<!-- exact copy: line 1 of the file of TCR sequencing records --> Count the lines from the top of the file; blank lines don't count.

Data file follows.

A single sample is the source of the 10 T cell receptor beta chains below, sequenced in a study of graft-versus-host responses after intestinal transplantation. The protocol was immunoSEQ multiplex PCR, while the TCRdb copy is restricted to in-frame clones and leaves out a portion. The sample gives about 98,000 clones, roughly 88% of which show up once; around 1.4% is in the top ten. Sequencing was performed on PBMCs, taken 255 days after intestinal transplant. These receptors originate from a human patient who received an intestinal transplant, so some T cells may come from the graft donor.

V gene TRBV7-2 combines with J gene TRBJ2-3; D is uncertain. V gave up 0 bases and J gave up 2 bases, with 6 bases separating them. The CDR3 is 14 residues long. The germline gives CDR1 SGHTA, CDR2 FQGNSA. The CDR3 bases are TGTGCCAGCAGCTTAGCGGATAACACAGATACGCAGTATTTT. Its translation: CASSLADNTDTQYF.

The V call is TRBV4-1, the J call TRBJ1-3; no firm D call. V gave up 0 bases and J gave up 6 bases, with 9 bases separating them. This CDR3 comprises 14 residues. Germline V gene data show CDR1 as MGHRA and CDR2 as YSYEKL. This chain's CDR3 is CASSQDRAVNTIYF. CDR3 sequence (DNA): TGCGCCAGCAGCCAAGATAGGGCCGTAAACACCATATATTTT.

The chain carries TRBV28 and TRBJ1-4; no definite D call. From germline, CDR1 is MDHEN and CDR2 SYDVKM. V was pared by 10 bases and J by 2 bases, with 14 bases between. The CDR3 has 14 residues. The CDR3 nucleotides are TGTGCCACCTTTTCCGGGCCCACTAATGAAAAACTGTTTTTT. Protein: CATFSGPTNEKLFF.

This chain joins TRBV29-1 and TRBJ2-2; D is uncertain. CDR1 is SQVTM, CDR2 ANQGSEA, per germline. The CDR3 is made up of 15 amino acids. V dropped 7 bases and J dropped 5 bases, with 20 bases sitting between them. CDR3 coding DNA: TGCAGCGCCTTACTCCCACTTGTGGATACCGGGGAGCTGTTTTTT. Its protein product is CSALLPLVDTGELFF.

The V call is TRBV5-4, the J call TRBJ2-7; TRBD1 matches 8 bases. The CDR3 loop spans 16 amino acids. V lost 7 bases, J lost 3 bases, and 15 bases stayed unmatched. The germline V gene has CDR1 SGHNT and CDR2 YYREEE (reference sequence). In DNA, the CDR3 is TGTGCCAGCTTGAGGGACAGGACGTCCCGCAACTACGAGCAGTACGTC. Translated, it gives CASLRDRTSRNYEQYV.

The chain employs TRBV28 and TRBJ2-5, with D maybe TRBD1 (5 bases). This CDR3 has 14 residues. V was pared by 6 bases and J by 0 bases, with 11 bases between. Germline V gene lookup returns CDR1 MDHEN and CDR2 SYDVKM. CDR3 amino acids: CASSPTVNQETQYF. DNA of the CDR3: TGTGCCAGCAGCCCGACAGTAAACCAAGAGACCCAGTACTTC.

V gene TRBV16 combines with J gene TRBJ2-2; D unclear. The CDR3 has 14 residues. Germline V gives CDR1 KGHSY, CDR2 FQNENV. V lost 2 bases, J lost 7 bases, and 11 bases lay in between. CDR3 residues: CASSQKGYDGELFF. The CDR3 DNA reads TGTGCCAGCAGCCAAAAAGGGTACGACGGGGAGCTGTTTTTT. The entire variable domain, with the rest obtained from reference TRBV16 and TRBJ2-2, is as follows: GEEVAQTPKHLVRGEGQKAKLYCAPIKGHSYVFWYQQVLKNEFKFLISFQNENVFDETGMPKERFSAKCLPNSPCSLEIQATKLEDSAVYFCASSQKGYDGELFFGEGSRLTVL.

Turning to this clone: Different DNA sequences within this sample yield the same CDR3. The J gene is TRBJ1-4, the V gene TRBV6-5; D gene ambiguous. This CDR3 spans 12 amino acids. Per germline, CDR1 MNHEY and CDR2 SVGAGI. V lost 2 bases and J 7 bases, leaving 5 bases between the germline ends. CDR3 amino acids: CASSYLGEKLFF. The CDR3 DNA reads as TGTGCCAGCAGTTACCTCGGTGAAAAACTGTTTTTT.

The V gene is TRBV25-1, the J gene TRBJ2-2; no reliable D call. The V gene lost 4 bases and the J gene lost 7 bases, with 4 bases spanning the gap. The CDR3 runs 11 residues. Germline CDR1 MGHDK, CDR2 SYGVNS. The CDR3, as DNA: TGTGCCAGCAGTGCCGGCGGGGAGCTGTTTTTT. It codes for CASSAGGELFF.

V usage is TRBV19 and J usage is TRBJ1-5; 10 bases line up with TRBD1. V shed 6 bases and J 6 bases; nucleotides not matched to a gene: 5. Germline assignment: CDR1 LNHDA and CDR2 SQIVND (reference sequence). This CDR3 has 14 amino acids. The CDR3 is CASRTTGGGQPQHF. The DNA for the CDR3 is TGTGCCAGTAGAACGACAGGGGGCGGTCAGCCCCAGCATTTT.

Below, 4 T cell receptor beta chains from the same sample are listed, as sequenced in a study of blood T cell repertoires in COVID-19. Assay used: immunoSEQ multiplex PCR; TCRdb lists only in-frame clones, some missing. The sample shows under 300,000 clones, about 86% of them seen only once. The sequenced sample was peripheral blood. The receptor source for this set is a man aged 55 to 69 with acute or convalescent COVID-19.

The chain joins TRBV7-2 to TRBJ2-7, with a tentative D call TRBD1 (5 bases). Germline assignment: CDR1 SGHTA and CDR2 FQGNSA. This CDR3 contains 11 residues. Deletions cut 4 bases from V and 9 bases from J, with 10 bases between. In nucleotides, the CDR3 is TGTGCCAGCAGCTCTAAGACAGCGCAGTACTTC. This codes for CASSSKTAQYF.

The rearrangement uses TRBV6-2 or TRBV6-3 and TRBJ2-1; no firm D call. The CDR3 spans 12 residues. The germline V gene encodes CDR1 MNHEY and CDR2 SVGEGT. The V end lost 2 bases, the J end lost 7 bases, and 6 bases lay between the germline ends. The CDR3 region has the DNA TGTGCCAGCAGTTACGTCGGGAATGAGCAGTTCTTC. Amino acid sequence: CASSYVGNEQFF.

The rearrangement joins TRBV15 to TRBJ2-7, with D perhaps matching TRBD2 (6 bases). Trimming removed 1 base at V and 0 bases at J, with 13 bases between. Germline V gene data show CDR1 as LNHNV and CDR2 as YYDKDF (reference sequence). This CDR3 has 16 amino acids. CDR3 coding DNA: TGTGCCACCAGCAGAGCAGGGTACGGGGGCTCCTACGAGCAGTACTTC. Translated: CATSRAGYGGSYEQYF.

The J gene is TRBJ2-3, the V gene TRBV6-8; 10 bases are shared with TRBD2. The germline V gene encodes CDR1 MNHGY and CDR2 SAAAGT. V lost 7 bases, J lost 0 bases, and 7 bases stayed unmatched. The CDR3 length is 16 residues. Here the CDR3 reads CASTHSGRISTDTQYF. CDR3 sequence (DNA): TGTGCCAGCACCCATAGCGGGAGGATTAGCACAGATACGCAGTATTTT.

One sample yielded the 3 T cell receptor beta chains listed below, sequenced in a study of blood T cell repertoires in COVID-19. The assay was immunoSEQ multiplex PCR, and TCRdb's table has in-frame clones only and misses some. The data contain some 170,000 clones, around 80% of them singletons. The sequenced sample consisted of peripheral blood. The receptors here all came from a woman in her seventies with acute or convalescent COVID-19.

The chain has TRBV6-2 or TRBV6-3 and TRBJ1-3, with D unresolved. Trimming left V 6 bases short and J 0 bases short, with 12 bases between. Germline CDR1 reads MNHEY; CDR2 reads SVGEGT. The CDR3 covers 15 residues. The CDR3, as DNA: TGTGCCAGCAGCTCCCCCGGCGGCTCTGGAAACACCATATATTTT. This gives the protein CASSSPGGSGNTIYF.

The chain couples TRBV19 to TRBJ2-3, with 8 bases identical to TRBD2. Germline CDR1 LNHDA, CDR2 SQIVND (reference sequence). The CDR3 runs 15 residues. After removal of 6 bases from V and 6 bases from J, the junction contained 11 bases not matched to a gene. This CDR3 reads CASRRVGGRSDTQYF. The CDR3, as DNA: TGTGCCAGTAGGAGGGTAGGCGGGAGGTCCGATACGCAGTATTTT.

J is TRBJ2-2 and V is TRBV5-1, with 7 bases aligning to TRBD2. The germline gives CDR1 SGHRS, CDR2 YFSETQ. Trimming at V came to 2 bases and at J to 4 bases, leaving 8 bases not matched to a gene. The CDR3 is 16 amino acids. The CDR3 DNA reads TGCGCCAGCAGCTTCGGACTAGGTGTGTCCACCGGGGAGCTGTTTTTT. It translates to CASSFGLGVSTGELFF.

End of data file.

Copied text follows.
A single sample is the source of the 10 T cell receptor beta chains below, sequenced in a study of graft-versus-host responses after intestinal transplantation. The protocol was immunoSEQ multiplex PCR, while the TCRdb copy is restricted to in-frame clones and leaves out a portion. The sample gives about 98,000 clones, roughly 88% of which show up once; around 1.4% is in the top ten. Sequencing was performed on PBMCs, taken 255 days after intestinal transplant. These receptors originate from a human patient who received an intestinal transplant, so some T cells may come from the graft donor.